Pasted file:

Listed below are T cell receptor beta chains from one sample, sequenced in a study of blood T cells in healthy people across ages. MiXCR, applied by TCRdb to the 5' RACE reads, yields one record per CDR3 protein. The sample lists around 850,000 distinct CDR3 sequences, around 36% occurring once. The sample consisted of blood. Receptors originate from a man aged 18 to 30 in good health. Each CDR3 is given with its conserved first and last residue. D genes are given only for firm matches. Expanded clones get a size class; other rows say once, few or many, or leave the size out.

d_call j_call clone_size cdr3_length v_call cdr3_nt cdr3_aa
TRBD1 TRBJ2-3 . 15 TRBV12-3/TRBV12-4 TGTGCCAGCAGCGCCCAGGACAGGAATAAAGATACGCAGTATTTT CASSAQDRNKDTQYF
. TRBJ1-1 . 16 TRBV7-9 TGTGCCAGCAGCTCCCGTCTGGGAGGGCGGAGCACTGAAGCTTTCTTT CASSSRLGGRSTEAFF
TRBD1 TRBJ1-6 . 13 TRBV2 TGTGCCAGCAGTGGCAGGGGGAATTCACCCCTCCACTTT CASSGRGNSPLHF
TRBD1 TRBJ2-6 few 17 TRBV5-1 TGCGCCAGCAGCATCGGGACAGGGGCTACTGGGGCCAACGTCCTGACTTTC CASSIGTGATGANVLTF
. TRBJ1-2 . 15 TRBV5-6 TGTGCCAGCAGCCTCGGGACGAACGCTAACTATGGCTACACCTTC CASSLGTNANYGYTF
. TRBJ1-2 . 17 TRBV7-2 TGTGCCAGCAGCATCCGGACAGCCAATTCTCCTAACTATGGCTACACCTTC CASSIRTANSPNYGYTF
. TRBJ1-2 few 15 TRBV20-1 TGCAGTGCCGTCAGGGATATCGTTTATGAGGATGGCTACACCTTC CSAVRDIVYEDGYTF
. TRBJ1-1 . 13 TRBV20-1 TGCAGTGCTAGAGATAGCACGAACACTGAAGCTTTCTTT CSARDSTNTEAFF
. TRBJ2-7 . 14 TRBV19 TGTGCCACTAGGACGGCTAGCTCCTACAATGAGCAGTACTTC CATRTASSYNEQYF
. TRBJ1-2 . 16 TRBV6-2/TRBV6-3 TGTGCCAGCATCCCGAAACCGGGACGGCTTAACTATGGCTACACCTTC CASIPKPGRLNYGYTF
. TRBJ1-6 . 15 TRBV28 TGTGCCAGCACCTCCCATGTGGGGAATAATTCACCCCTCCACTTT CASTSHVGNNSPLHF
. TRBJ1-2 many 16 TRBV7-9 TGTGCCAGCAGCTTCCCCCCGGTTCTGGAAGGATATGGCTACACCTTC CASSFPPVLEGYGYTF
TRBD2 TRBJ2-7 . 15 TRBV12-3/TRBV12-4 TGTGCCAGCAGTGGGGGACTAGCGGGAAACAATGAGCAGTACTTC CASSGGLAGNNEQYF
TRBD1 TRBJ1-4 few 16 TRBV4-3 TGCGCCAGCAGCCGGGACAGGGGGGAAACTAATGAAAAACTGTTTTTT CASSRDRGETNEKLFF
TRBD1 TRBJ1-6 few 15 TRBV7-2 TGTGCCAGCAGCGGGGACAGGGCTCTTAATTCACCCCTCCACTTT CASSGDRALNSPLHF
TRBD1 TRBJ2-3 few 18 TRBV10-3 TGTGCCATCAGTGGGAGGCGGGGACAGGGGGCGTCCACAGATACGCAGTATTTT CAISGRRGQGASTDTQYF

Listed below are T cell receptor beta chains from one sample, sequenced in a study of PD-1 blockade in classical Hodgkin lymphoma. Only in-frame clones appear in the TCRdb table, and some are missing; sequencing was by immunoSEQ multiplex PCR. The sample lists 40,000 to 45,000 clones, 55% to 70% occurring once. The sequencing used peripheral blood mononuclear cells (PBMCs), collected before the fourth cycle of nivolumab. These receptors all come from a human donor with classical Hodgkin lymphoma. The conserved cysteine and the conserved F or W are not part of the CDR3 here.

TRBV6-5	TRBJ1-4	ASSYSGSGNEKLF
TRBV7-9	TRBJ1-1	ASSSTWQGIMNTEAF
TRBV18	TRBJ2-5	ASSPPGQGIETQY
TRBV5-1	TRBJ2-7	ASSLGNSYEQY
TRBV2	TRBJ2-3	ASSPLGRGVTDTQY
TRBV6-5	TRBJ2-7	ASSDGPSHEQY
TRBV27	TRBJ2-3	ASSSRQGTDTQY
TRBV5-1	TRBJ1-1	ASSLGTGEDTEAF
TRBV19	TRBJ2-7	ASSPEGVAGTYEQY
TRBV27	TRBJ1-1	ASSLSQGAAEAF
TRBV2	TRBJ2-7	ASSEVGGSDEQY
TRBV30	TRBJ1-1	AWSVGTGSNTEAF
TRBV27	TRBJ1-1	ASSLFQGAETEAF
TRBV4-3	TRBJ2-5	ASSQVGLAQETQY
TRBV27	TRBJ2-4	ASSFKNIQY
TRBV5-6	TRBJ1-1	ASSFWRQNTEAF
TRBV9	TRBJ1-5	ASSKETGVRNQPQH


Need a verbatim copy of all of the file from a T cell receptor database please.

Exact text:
Listed below are T cell receptor beta chains from one sample, sequenced in a study of blood T cells in healthy people across ages. MiXCR, applied by TCRdb to the 5' RACE reads, yields one record per CDR3 protein. The sample lists around 850,000 distinct CDR3 sequences, around 36% occurring once. The sample consisted of blood. Receptors originate from a man aged 18 to 30 in good health. Each CDR3 is given with its conserved first and last residue. D genes are given only for firm matches. Expanded clones get a size class; other rows say once, few or many, or leave the size out.

d_call j_call clone_size cdr3_length v_call cdr3_nt cdr3_aa
TRBD1 TRBJ2-3 . 15 TRBV12-3/TRBV12-4 TGTGCCAGCAGCGCCCAGGACAGGAATAAAGATACGCAGTATTTT CASSAQDRNKDTQYF
. TRBJ1-1 . 16 TRBV7-9 TGTGCCAGCAGCTCCCGTCTGGGAGGGCGGAGCACTGAAGCTTTCTTT CASSSRLGGRSTEAFF
TRBD1 TRBJ1-6 . 13 TRBV2 TGTGCCAGCAGTGGCAGGGGGAATTCACCCCTCCACTTT CASSGRGNSPLHF
TRBD1 TRBJ2-6 few 17 TRBV5-1 TGCGCCAGCAGCATCGGGACAGGGGCTACTGGGGCCAACGTCCTGACTTTC CASSIGTGATGANVLTF
. TRBJ1-2 . 15 TRBV5-6 TGTGCCAGCAGCCTCGGGACGAACGCTAACTATGGCTACACCTTC CASSLGTNANYGYTF
. TRBJ1-2 . 17 TRBV7-2 TGTGCCAGCAGCATCCGGACAGCCAATTCTCCTAACTATGGCTACACCTTC CASSIRTANSPNYGYTF
. TRBJ1-2 few 15 TRBV20-1 TGCAGTGCCGTCAGGGATATCGTTTATGAGGATGGCTACACCTTC CSAVRDIVYEDGYTF
. TRBJ1-1 . 13 TRBV20-1 TGCAGTGCTAGAGATAGCACGAACACTGAAGCTTTCTTT CSARDSTNTEAFF
. TRBJ2-7 . 14 TRBV19 TGTGCCACTAGGACGGCTAGCTCCTACAATGAGCAGTACTTC CATRTASSYNEQYF
. TRBJ1-2 . 16 TRBV6-2/TRBV6-3 TGTGCCAGCATCCCGAAACCGGGACGGCTTAACTATGGCTACACCTTC CASIPKPGRLNYGYTF
. TRBJ1-6 . 15 TRBV28 TGTGCCAGCACCTCCCATGTGGGGAATAATTCACCCCTCCACTTT CASTSHVGNNSPLHF
. TRBJ1-2 many 16 TRBV7-9 TGTGCCAGCAGCTTCCCCCCGGTTCTGGAAGGATATGGCTACACCTTC CASSFPPVLEGYGYTF
TRBD2 TRBJ2-7 . 15 TRBV12-3/TRBV12-4 TGTGCCAGCAGTGGGGGACTAGCGGGAAACAATGAGCAGTACTTC CASSGGLAGNNEQYF
TRBD1 TRBJ1-4 few 16 TRBV4-3 TGCGCCAGCAGCCGGGACAGGGGGGAAACTAATGAAAAACTGTTTTTT CASSRDRGETNEKLFF
TRBD1 TRBJ1-6 few 15 TRBV7-2 TGTGCCAGCAGCGGGGACAGGGCTCTTAATTCACCCCTCCACTTT CASSGDRALNSPLHF
TRBD1 TRBJ2-3 few 18 TRBV10-3 TGTGCCATCAGTGGGAGGCGGGGACAGGGGGCGTCCACAGATACGCAGTATTTT CAISGRRGQGASTDTQYF

Listed below are T cell receptor beta chains from one sample, sequenced in a study of PD-1 blockade in classical Hodgkin lymphoma. Only in-frame clones appear in the TCRdb table, and some are missing; sequencing was by immunoSEQ multiplex PCR. The sample lists 40,000 to 45,000 clones, 55% to 70% occurring once. The sequencing used peripheral blood mononuclear cells (PBMCs), collected before the fourth cycle of nivolumab. These receptors all come from a human donor with classical Hodgkin lymphoma. The conserved cysteine and the conserved F or W are not part of the CDR3 here.

TRBV6-5	TRBJ1-4	ASSYSGSGNEKLF
TRBV7-9	TRBJ1-1	ASSSTWQGIMNTEAF
TRBV18	TRBJ2-5	ASSPPGQGIETQY
TRBV5-1	TRBJ2-7	ASSLGNSYEQY
TRBV2	TRBJ2-3	ASSPLGRGVTDTQY
TRBV6-5	TRBJ2-7	ASSDGPSHEQY
TRBV27	TRBJ2-3	ASSSRQGTDTQY
TRBV5-1	TRBJ1-1	ASSLGTGEDTEAF
TRBV19	TRBJ2-7	ASSPEGVAGTYEQY
TRBV27	TRBJ1-1	ASSLSQGAAEAF
TRBV2	TRBJ2-7	ASSEVGGSDEQY
TRBV30	TRBJ1-1	AWSVGTGSNTEAF
TRBV27	TRBJ1-1	ASSLFQGAETEAF
TRBV4-3	TRBJ2-5	ASSQVGLAQETQY
TRBV27	TRBJ2-4	ASSFKNIQY
TRBV5-6	TRBJ1-1	ASSFWRQNTEAF
TRBV9	TRBJ1-5	ASSKETGVRNQPQH